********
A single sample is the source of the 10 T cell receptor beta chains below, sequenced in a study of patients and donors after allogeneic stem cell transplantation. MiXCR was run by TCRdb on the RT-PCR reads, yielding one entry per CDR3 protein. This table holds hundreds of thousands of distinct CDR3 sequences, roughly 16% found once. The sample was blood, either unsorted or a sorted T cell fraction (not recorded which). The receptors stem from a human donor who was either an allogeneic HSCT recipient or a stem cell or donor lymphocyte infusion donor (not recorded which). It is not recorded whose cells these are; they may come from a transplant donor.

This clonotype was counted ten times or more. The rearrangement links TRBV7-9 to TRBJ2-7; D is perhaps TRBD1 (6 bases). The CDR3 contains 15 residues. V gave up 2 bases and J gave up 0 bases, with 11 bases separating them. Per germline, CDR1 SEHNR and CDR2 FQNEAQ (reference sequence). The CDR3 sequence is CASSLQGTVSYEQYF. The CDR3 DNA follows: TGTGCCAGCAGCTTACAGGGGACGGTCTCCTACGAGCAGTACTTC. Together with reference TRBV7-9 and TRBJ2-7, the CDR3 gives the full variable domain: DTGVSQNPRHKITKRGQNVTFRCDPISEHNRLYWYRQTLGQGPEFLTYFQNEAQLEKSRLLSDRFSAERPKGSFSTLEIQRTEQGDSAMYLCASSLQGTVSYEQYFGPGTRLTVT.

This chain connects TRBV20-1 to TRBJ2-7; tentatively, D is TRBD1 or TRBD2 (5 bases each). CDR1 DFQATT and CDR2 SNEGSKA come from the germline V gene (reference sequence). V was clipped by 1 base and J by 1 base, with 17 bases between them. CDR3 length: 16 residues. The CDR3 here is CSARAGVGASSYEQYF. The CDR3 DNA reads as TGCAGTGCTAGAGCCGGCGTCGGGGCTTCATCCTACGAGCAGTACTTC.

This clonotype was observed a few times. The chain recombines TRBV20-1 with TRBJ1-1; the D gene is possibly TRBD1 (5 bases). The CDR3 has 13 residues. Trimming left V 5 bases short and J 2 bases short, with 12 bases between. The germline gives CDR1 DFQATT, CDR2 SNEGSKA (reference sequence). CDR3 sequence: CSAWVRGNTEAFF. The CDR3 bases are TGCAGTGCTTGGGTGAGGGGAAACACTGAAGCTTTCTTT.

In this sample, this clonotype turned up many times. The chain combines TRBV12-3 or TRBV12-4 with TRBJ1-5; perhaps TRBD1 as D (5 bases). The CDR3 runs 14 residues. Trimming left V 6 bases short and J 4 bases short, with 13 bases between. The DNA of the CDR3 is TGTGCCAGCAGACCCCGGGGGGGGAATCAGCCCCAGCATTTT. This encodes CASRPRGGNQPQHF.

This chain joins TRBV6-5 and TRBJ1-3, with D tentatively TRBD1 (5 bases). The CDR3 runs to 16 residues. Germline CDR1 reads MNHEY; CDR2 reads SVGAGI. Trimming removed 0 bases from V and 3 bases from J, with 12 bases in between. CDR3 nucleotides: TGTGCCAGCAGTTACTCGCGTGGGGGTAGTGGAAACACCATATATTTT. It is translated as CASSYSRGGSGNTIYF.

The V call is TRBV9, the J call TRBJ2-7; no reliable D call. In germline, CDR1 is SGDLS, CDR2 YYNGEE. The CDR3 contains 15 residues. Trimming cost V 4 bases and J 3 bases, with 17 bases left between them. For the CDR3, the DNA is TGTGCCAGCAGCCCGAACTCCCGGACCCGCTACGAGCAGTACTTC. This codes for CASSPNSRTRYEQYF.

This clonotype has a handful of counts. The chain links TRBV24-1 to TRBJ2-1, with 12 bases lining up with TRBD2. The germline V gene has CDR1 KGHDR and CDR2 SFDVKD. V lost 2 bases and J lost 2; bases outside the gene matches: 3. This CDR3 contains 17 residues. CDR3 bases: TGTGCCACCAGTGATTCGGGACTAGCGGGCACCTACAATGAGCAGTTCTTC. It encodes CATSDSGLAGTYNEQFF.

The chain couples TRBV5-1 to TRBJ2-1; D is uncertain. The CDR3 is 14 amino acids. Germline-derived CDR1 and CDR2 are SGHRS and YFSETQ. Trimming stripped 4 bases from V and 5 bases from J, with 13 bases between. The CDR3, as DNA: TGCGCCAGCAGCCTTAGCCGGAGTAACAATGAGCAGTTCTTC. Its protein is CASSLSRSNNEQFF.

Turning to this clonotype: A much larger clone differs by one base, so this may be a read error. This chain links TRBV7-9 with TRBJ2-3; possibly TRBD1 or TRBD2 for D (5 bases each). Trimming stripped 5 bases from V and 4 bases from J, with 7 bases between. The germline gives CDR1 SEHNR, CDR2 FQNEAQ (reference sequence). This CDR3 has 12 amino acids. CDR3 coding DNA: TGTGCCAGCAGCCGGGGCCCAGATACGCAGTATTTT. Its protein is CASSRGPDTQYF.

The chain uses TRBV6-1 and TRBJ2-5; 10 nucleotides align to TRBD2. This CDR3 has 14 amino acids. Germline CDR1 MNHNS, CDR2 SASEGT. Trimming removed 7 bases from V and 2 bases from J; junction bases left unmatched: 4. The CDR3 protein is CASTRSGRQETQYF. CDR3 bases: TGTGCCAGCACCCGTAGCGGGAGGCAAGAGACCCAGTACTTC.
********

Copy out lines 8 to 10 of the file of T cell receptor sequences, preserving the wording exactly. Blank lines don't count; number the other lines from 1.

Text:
This clonotype has a handful of counts. The chain links TRBV24-1 to TRBJ2-1, with 12 bases lining up with TRBD2. The germline V gene has CDR1 KGHDR and CDR2 SFDVKD. V lost 2 bases and J lost 2; bases outside the gene matches: 3. This CDR3 contains 17 residues. CDR3 bases: TGTGCCACCAGTGATTCGGGACTAGCGGGCACCTACAATGAGCAGTTCTTC. It encodes CATSDSGLAGTYNEQFF.

The chain couples TRBV5-1 to TRBJ2-1; D is uncertain. The CDR3 is 14 amino acids. Germline-derived CDR1 and CDR2 are SGHRS and YFSETQ. Trimming stripped 4 bases from V and 5 bases from J, with 13 bases between. The CDR3, as DNA: TGCGCCAGCAGCCTTAGCCGGAGTAACAATGAGCAGTTCTTC. Its protein is CASSLSRSNNEQFF.

Turning to this clonotype: A much larger clone differs by one base, so this may be a read error. This chain links TRBV7-9 with TRBJ2-3; possibly TRBD1 or TRBD2 for D (5 bases each). Trimming stripped 5 bases from V and 4 bases from J, with 7 bases between. The germline gives CDR1 SEHNR, CDR2 FQNEAQ (reference sequence). This CDR3 has 12 amino acids. CDR3 coding DNA: TGTGCCAGCAGCCGGGGCCCAGATACGCAGTATTTT. Its protein is CASSRGPDTQYF.